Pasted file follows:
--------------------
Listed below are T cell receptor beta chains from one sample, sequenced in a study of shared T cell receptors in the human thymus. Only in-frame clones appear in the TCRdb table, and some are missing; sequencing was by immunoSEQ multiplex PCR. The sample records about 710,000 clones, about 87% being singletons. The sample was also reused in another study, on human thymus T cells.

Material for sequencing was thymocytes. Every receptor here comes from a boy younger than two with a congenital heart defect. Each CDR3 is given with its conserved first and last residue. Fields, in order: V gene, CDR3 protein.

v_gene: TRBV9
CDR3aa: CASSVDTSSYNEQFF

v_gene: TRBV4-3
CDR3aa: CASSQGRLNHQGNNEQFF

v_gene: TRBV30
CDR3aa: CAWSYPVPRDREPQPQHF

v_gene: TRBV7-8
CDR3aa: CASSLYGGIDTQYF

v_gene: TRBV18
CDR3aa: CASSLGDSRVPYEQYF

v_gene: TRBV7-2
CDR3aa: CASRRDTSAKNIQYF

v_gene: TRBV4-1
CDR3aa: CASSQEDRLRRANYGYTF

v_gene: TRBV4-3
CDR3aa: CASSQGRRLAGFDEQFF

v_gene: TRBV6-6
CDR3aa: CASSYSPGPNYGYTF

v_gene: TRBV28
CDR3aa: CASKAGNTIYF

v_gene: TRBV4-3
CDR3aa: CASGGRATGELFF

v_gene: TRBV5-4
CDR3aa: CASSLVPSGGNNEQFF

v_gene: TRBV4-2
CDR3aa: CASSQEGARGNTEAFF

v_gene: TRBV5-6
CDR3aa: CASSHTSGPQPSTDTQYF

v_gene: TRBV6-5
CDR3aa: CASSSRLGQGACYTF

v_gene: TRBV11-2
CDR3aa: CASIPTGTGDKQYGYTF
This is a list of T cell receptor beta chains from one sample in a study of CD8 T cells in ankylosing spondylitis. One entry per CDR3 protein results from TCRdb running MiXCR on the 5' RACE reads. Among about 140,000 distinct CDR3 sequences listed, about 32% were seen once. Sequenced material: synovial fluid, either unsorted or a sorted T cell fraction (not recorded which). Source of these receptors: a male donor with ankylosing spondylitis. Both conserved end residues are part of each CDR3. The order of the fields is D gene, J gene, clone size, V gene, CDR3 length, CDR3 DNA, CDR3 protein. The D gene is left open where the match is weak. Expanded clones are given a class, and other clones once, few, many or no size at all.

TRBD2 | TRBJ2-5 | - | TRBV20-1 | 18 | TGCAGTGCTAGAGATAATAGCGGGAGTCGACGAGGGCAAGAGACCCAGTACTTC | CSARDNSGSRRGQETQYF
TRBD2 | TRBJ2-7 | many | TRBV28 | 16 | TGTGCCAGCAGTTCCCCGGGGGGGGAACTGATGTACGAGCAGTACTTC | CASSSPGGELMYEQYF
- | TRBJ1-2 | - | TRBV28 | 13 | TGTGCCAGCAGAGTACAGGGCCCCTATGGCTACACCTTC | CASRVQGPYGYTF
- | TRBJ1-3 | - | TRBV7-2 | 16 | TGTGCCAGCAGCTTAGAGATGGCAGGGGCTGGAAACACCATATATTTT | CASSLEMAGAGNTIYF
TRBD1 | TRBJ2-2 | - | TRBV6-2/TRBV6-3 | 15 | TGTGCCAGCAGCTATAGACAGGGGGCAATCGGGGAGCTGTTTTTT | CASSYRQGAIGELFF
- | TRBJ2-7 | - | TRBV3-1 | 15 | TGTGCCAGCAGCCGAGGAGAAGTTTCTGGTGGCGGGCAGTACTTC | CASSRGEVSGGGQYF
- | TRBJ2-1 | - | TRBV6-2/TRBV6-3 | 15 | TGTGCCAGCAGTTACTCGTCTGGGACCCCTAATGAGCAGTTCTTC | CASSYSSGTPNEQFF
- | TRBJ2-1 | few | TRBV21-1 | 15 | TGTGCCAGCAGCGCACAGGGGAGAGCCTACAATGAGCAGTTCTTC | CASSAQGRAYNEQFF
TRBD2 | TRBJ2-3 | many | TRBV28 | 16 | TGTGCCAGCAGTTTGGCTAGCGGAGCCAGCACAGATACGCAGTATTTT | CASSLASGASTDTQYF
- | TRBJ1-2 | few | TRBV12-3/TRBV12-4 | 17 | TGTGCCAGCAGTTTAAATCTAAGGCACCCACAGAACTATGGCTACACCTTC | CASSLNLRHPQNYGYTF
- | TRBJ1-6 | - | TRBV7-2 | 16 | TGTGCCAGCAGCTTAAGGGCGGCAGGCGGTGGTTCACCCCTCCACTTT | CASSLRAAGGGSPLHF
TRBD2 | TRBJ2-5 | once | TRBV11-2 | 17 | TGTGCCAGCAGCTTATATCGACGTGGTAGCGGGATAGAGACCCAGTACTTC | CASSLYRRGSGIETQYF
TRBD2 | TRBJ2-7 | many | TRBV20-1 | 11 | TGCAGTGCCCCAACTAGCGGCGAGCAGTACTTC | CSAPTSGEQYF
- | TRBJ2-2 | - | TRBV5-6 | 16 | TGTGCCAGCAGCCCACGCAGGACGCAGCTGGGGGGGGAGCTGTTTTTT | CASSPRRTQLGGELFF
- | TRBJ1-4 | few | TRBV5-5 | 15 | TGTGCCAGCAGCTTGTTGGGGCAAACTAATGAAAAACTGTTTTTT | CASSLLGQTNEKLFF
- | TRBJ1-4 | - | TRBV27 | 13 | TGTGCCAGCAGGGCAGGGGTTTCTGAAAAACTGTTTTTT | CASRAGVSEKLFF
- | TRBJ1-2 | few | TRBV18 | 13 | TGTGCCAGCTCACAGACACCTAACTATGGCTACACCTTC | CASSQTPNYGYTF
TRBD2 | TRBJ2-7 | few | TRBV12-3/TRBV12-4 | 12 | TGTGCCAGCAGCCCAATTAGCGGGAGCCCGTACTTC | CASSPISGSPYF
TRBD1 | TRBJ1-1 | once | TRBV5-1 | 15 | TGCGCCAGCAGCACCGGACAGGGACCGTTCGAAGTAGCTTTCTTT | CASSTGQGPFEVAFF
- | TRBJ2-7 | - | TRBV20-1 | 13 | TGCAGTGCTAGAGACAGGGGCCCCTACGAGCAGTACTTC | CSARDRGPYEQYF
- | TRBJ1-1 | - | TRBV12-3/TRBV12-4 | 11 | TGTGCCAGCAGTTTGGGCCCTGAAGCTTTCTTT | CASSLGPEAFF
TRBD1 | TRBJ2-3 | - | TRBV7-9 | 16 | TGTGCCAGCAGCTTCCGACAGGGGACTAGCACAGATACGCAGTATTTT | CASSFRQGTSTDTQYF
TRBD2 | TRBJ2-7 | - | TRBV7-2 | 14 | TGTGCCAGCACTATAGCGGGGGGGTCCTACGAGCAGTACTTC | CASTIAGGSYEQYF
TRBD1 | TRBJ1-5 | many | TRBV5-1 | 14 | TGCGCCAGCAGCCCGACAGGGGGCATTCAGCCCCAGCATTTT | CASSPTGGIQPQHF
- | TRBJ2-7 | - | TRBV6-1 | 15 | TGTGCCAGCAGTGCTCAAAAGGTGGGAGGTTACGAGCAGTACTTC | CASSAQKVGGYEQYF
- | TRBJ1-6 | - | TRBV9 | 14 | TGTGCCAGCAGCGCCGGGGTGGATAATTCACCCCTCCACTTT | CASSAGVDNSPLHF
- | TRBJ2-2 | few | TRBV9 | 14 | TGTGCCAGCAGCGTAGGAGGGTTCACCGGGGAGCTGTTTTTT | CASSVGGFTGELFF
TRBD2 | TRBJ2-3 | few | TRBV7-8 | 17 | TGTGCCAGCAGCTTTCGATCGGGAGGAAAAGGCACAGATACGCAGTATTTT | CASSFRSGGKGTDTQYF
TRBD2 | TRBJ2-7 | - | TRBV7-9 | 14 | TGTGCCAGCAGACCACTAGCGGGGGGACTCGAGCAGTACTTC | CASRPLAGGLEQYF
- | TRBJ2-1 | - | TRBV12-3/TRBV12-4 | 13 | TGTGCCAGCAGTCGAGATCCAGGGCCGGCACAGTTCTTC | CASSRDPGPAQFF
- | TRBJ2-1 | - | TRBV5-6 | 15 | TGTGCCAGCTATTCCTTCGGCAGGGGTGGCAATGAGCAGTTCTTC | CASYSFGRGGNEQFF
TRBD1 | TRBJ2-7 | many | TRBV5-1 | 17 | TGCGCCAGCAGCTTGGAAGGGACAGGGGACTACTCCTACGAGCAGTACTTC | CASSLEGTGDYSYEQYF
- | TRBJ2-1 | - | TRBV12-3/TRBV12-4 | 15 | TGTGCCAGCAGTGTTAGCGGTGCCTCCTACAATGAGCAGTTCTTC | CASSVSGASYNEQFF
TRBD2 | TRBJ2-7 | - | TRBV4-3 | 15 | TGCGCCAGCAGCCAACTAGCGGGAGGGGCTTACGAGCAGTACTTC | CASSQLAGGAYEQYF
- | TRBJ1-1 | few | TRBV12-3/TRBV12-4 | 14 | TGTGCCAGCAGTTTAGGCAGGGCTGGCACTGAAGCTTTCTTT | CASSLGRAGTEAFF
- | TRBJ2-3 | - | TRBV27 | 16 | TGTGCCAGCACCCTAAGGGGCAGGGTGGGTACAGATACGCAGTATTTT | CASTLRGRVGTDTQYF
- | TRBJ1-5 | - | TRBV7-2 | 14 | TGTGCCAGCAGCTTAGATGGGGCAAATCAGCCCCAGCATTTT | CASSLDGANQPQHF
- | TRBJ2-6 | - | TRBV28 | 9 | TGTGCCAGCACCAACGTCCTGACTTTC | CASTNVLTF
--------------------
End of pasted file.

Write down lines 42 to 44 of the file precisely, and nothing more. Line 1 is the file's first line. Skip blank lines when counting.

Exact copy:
- | TRBJ2-1 | - | TRBV6-2/TRBV6-3 | 15 | TGTGCCAGCAGTTACTCGTCTGGGACCCCTAATGAGCAGTTCTTC | CASSYSSGTPNEQFF
- | TRBJ2-1 | few | TRBV21-1 | 15 | TGTGCCAGCAGCGCACAGGGGAGAGCCTACAATGAGCAGTTCTTC | CASSAQGRAYNEQFF
TRBD2 | TRBJ2-3 | many | TRBV28 | 16 | TGTGCCAGCAGTTTGGCTAGCGGAGCCAGCACAGATACGCAGTATTTT | CASSLASGASTDTQYF